We review the district court's application of the sentencing guidelines de novo and its factual findings for clear error. United States v. Rohwedder, 243 F.3d 423, 425 (8th Cir. 2001).
The first issue is whether the district court properly denied Blue's post-trial motion for a judgment of acquittal. Blue argues that the government never proved that he engaged in a sexual act with the child.
The government's burden in a criminal case is to prove all elements of an offense beyond a reasonable doubt. In re Winship, 397 U.S. 358, 364 (1970). In considering the sufficiency of the evidence on appeal, we view the evidence in the light most favorable to the government, accepting all reasonable inferences that support the jury's verdict. Glasser v. United States, 315 U.S. 60, 80 (1942). We must uphold the verdict if there is substantial evidence that would allow any rational trier of fact to find the essential elements of the crime beyond a reasonable doubt. Jackson v. Virginia, 443 U.S. 307, 319 (1979); Glasser, 315 U.S. at 80; United States v. Sandifer, 188 F.3d 992, 995 (8th Cir. 1999).
A close reading of the record, which includes Blue's confession in which he admitted placing his penis in the child's mouth, convinces us that the district court did not err in finding that the government's evidence was sufficient to prove Blue's guilt and in denying Blue's motion for a judgment of acquittal. Blue claims that the confession is invalid, contending that the typewritten version does not match the oral statement he gave and that it was not a product of his own free will. However, Blue failed to file a pretrial motion to suppress his confession. A challenge to the admission of evidence, such as a confession, must be made before trial. See Fed. R. Crim. P. 12(b) (3) & 12(f). Thus he waived the right to contest the contents of the confession or the method by which it was obtained. See United States v. Moore, 98 F.3d 347, 351 (8th Cir. 1996) (refusing to suppress statements made prior to the administration of Miranda warnings because the defendant did not file a timely motion to suppress). We therefore conclude that the district court's admission of Blue's confession into evidence was not an abuse of discretion.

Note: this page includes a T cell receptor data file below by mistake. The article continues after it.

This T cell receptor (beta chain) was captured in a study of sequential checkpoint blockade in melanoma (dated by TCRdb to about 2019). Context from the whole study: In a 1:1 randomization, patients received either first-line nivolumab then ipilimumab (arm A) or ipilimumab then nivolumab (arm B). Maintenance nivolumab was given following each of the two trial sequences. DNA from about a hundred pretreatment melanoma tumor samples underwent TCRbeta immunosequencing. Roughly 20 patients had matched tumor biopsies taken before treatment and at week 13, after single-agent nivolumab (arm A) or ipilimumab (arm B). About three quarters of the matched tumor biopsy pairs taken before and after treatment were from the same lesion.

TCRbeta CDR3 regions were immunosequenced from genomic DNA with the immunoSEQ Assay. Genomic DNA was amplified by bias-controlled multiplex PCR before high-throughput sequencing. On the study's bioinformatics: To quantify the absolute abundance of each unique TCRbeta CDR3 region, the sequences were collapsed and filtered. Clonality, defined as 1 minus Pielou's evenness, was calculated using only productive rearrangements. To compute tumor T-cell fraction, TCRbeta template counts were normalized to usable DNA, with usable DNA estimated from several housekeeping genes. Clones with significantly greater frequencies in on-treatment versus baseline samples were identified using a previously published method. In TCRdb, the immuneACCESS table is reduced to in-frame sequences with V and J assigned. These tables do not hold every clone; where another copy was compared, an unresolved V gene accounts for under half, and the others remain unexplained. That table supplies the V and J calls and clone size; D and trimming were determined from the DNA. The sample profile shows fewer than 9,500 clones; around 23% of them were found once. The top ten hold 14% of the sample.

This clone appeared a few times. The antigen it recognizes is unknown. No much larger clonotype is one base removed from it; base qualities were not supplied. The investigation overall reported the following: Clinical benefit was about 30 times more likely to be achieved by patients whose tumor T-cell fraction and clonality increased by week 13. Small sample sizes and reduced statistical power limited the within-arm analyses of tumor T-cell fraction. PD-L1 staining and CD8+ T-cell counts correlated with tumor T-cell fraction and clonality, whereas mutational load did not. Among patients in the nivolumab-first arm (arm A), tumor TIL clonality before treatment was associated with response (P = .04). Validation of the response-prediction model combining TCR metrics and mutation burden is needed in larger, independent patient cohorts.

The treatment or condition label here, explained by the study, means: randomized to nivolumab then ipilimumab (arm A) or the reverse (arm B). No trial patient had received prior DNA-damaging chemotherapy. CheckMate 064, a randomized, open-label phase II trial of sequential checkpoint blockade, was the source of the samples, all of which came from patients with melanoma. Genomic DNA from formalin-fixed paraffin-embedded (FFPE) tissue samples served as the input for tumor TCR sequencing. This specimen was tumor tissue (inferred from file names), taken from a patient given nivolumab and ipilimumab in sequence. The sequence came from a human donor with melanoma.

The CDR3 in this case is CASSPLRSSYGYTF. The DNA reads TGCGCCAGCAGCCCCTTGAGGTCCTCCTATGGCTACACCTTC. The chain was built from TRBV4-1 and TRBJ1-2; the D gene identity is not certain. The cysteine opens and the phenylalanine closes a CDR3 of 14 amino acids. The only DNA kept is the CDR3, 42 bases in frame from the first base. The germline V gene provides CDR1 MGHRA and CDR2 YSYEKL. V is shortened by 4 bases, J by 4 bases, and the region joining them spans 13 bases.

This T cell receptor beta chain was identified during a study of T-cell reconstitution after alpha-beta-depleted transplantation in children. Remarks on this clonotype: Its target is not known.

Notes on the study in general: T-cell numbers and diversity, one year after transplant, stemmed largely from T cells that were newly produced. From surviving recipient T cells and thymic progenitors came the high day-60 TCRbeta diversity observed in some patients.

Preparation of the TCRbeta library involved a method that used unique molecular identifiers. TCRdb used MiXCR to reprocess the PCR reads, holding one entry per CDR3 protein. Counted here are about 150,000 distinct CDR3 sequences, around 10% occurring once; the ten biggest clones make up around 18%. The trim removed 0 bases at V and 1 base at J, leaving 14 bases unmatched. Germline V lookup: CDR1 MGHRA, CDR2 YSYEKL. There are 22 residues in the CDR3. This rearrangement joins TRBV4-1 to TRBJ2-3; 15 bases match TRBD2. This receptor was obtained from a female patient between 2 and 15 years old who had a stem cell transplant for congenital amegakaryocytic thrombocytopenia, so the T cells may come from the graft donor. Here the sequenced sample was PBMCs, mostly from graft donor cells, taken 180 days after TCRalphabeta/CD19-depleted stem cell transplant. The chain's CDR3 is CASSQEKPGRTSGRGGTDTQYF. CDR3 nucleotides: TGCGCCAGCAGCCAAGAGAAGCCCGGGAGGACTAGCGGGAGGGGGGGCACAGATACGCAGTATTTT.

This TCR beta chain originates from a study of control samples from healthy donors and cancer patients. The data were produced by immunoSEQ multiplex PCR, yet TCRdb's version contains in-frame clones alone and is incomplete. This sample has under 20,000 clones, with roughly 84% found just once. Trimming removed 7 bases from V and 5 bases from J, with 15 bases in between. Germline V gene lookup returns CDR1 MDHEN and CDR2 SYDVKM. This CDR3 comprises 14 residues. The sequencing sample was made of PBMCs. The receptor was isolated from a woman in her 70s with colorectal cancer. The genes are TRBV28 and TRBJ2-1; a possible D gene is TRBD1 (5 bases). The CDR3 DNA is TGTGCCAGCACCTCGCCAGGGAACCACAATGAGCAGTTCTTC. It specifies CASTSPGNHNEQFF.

The second issue before us is whether the district court erred in applying a four- level sentence enhancement pursuant to U.S.S.G. § 2A3.1(b) (1) for using force contemporaneous with the sexual abuse. Section 2A3.1(b) (1) of the Sentencing Guidelines provides: "If the offense was committed by the means set forth in 18 U.S.C. § 2241(a) or (b), increase by 4 levels." 18 U.S.C. § 2241(a) concerns aggravated sexual abuse by force or threat.
On appeal, Blue challenges the district court's decision to apply the enhancement. The district court provided the following statement of reasons for imposing the increase under U.S.S.G. § 2A3.1(b) (1):
There's no question in the Court's mind but what that statement [Blue's confession], admitted, as it was, on proper foundation, was a large factor in the return by the jury of the verdict of guilty. The victim in this case was 21 months old. There was a relationship between the victim and the defendant. The defendant was the only one present in the bathroom at that time. The Court believes that there was sufficient force to overcome the will of this victim, albeit there was no physical injury as such. The matter of use of force under the guidelines is one to be applied liberally to the end that the guidelines will represent the amount and character of the facts of each case.
Therefore, the Court will apply the four-level enhancement for the use of force under the guidelines.
See Sentencing Tr. at 18.
Upon review, we disagree. The evidence shows that Blue placed his penis in the young child's mouth. Blue is five feet, eight inches tall, and he weighs 170 pounds. However, no evidence exists of the use of physical force or of threats by Blue to the child. U.S.S.G. § 2A3.1, Application Note 1 provides, in relevant part:
"The means set forth in 18 U.S.C. § 2241(a) or (b)" are: by using force against the victim; by threatening or placing the victim in fear that any person will be subject to death, serious bodily injury, or kidnaping; by rendering the victim unconscious; or by administering by force or threat of force, or without the knowledge or permission of the victim, a drug, intoxicant, or other similar substance and thereby substantially impairing the ability of the victim to appraise or control conduct. This provision would apply, for example, if any dangerous weapon was used or brandished.